Zimbabwe’s Ministry of Health Strives to Rectify Past Missteps

Efforts Underway to Fix Issues Stemming from Former Minister Chiwenga’s Tenure

by Adenike Adeodun

In Zimbabwe, the Ministry of Health and Child Care is currently working hard to address and fix issues left by the former minister, Vice-President Constantino Chiwenga. During his time in office, Chiwenga made decisions that have left a complex legacy, including the controversial firing of striking nurses and restrictive policies on international recruitment. These are challenges that the current administration is working to overcome.

Chiwenga took over as minister in August 2020 during the global COVID-19 pandemic, replacing Obadiah Moyo, who was dismissed over corruption allegations involving a US$20 million contract for coronavirus testing kits. Despite expectations for improvements in the health sector under Chiwenga’s leadership, some insiders believe that his tenure may have worsened existing challenges within the system.

One major criticism was his handling of human resources in the health sector, particularly his decision in April 2018 to dismiss 16,000 striking nurses. This decision was quickly reversed due to public and professional opposition. This incident highlighted a broader issue within his administration – a tendency to make decisions without proper documentation or consultation, which further destabilized the health sector.

The current Health Minister, Douglas Mombeshora, challenges these critiques. He argues that significant progress was made during Chiwenga’s tenure, and his administration is continuing with many programs initiated under his predecessor. However, when asked for details on these initiatives, Mombeshora’s responses were lacking, highlighting a possible disconnect between the ministry’s public assertions and the tangible impacts of these policies on the ground.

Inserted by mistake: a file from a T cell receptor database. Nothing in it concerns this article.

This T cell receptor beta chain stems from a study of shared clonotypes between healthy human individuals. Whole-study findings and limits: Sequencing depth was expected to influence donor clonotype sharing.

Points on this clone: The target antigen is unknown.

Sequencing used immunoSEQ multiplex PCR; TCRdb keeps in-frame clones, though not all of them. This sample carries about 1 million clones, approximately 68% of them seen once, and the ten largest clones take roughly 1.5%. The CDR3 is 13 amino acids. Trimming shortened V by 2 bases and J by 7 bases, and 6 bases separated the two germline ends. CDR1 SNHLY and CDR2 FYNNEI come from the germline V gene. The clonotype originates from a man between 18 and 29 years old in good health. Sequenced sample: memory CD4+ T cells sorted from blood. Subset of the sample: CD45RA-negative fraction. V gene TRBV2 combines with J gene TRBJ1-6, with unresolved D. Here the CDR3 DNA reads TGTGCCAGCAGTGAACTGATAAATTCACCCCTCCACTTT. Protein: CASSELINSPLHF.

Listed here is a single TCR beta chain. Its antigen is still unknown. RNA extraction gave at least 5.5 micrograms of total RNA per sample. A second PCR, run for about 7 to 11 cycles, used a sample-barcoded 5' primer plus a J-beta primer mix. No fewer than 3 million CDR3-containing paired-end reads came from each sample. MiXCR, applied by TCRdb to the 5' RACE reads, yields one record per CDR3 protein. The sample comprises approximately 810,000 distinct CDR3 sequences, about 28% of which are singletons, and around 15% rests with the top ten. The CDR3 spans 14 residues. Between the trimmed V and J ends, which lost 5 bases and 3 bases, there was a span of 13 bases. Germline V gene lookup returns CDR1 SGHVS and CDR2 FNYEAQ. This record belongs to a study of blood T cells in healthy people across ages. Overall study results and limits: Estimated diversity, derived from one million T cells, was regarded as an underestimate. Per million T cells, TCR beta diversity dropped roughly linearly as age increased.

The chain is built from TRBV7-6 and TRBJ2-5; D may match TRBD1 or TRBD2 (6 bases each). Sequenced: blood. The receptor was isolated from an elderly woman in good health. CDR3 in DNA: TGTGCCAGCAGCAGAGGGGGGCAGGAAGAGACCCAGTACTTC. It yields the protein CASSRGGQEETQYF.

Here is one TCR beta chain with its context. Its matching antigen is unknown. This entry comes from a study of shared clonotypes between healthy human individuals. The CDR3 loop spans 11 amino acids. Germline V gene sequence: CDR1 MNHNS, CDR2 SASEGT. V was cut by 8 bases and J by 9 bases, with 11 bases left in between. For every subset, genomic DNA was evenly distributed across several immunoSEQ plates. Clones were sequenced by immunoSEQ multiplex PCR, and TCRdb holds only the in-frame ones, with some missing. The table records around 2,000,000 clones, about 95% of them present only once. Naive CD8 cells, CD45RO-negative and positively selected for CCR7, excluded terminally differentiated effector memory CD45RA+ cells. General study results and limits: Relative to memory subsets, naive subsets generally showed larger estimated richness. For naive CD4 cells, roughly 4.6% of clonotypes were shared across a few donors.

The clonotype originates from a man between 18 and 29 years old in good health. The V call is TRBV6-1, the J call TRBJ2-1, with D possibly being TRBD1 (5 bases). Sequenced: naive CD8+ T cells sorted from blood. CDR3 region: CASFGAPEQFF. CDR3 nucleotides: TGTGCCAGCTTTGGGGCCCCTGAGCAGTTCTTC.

Further complicating the transition, the government implemented measures to curb the brain drain, such as stopping the issuance of clearance letters for nurses seeking employment abroad and proposing laws to restrict foreign recruitment of healthcare workers. These actions have been perceived as attempts to forcibly retain medical personnel in a system struggling with poor pay and working conditions, thereby worsening the sector’s challenges.

The backdrop to these ministerial challenges is a healthcare system under severe strain. Zimbabwe faces a chronic shortage of medical professionals, with only an estimated 3,500 doctors for a population nearing 16 million. The healthcare workforce is regularly overwhelmed, and strikes have become common as workers advocate for better conditions and pay. The government’s response, including making it illegal for healthcare workers to strike for more than three days, has been criticized for not addressing the root causes of these protests – inadequate funding and outdated equipment.

In response to these ongoing challenges, the government has been making strides to formalize and rectify the ad-hoc policies previously proclaimed by Chiwenga. This includes revisiting the command-style management tactics that, while intended to impose order, often led to counterproductive outcomes. Moving forward, there is an acknowledgment from within the government that a more balanced and consultative approach is necessary to truly reform the health sector.

The Ministry of Health and Child Care’s current efforts to navigate these complex challenges illustrate the delicate balance required between implementing decisive leadership and fostering a collaborative, well-supported healthcare environment. As Zimbabwe continues to grapple with these issues, the focus remains on creating a sustainable and effective health delivery system that can meet the needs of its population and address the systemic challenges that have plagued it for years.

As Zimbabwe moves forward, the health sector remains a critical area for reform and investment. The legacy of past leadership continues to impact current efforts, requiring a thoughtful and inclusive approach to policy-making. With adequate support and reforms, there is hope that the Ministry of Health and Child Care can overcome these challenges, improving the health outcomes for all Zimbabweans and stabilizing a sector vital to the nation’s well-being.


Source: Newsday

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